“We’re in this ridiculous situation where we go to work, maybe two jobs even, and we come home and we’re exhausted so we plop down on our new couch and watch TV and the commercials tell us “You suck!” so we gotta go to the mall to buy something to feel better and then you gotta go to work more to pay for the stuff you just bought, so you come home and you’re more tired so you sit down and you watch more TV that tells you to go to the mall again and we’re on this crazy work-watch-spend treadmill, and we could just stop!” (16:23)

“There are people working on saving forests, on clean production, people working labor rights and fair trade and conscious consuming and blocking landfills and incinerators, and, very importantly, on taking back our government… “(19:17)
If teachers are going to use this video as a teaching tool, they need a lesson plan to go with it. Here’s my proposal for the elementary school level (ages 9-11):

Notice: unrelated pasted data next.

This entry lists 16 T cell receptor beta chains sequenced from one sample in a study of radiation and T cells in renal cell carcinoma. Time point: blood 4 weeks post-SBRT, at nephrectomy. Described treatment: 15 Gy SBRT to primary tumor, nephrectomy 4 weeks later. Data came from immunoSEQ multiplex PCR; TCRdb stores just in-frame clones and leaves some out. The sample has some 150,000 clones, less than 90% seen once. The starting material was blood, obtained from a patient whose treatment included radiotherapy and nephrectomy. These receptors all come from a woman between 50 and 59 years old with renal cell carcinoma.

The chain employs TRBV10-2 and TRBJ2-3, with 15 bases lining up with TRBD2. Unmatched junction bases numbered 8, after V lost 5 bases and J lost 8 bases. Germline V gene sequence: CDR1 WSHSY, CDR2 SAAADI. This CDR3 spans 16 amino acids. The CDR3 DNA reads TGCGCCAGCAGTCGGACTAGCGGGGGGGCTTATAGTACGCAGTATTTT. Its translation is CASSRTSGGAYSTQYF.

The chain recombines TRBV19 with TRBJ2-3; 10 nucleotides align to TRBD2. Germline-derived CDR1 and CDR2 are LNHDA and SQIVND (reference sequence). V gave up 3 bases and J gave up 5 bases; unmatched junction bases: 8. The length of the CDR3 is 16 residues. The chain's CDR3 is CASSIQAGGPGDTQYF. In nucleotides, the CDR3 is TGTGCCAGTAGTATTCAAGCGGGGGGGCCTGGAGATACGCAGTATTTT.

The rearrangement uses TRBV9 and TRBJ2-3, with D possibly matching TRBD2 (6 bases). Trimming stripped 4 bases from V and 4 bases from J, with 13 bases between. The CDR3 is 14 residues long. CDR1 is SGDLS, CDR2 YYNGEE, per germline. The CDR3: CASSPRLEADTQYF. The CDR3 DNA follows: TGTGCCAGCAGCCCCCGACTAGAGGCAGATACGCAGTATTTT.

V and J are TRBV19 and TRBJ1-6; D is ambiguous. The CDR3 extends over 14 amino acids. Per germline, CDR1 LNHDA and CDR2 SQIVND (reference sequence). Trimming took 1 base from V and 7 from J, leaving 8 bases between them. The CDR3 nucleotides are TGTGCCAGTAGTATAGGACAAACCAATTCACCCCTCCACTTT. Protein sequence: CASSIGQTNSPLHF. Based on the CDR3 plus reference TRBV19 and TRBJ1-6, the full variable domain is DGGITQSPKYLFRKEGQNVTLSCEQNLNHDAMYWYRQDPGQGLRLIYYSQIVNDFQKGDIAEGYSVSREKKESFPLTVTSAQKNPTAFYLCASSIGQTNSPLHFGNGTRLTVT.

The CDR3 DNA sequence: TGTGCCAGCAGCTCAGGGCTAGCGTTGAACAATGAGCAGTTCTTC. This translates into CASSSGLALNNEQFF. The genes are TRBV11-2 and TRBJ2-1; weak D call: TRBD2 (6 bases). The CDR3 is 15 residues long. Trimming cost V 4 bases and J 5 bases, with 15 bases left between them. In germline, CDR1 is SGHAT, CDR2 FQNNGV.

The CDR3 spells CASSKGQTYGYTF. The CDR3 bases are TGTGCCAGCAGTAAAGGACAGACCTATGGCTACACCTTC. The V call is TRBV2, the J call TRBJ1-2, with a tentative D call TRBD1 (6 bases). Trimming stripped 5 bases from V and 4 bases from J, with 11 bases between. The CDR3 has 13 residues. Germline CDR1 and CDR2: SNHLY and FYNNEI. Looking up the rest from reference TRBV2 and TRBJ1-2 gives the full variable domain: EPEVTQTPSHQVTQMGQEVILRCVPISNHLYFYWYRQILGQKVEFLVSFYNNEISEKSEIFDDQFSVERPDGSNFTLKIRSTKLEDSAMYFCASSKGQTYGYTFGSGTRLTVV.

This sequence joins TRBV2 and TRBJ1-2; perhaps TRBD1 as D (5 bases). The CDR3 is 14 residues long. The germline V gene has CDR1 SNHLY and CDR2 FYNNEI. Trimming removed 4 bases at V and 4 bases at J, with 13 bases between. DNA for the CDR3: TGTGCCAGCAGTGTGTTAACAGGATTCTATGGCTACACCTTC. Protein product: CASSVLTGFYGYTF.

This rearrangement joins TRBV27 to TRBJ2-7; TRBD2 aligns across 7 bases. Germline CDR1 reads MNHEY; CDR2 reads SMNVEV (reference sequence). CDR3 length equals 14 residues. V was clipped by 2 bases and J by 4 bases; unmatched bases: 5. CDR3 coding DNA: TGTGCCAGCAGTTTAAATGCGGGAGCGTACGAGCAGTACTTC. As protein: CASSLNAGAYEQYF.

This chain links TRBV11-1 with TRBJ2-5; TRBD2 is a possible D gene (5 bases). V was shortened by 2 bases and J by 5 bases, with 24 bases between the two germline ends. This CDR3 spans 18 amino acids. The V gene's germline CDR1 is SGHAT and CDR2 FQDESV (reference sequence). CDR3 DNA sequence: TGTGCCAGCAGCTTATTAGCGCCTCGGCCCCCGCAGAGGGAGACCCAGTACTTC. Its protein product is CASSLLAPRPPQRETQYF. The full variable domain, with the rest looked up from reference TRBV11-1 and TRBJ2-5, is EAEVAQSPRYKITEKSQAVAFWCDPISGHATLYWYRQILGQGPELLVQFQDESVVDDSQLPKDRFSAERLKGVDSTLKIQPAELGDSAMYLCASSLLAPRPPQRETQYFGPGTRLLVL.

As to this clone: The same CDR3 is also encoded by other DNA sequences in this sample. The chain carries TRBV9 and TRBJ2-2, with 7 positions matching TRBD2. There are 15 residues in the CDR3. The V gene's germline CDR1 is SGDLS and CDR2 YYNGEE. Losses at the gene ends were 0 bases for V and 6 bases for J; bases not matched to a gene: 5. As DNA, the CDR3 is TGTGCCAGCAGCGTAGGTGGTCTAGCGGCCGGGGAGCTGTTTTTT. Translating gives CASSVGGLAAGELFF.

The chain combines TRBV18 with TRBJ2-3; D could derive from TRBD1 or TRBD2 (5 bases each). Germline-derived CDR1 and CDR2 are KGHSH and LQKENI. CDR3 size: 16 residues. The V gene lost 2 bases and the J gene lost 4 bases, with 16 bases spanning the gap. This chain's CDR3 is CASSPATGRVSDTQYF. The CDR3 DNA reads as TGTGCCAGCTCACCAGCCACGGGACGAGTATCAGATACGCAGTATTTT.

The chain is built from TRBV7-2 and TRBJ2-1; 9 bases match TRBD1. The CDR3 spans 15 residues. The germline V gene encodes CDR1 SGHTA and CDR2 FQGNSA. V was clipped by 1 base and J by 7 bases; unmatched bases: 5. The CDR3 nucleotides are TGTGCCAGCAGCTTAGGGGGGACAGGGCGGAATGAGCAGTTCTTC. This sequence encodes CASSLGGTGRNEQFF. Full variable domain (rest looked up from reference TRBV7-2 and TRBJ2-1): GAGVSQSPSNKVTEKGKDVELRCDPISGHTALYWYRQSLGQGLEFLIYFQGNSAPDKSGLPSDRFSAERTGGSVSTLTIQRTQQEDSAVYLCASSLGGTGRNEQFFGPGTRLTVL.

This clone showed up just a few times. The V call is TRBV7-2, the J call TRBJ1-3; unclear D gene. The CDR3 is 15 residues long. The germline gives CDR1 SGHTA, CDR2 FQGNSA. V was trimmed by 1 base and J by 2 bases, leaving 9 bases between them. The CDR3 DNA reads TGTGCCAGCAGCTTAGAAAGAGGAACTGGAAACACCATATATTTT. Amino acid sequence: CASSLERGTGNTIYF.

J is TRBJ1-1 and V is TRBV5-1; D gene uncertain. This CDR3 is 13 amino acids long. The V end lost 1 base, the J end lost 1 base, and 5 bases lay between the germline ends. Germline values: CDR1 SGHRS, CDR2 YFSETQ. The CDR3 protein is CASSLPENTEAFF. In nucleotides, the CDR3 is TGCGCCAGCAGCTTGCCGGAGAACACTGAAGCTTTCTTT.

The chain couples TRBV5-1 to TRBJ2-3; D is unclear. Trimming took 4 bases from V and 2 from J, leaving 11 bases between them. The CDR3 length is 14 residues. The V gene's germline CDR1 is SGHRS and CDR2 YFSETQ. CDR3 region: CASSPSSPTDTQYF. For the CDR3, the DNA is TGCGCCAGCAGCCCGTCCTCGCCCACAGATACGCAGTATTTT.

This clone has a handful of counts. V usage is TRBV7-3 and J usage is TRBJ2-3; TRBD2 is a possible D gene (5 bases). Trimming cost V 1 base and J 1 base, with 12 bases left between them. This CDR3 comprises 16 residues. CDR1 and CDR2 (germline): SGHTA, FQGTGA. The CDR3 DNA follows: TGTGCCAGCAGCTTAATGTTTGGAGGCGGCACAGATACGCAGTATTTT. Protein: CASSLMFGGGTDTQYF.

1. Ask the students to list 10 things that make America a terrible country. You can start with (1) we waste 50% of our tax money on the military and (2) we steal resources from poor countries. Give extra credit to students who can connect these two points by correctly deducing that we have a large military precisely because we steal things from poor countries.

2. The video shows us that Americans are divided into two groups: evil and stupid. Ask the children to interview their parents to find out which group they are in. They should start by asking their mom and dad whether they are corporate criminals (evil) or have dead-end jobs (stupid). They should then ask whom they voted for in the last presidential election. If they voted for John McCain, they are evil. If they voted for Barack Obama, they are stupid. Please note that Barack Obama is a nice guy with some good ideas, but Americans who think that they can improve their wretched, miserable lives on the “crazy work-watch-spend treadmill” by participating in the corrupt American political process are obviously clueless.

3. Since our homes are one of the major sources of the evil of consumption, explain to the students that homeless people (properly called “low-consuming social units”) should be considered heroes. Ask students to come up with a plan to make their family homeless as well. A grade guide to student answers is as follows: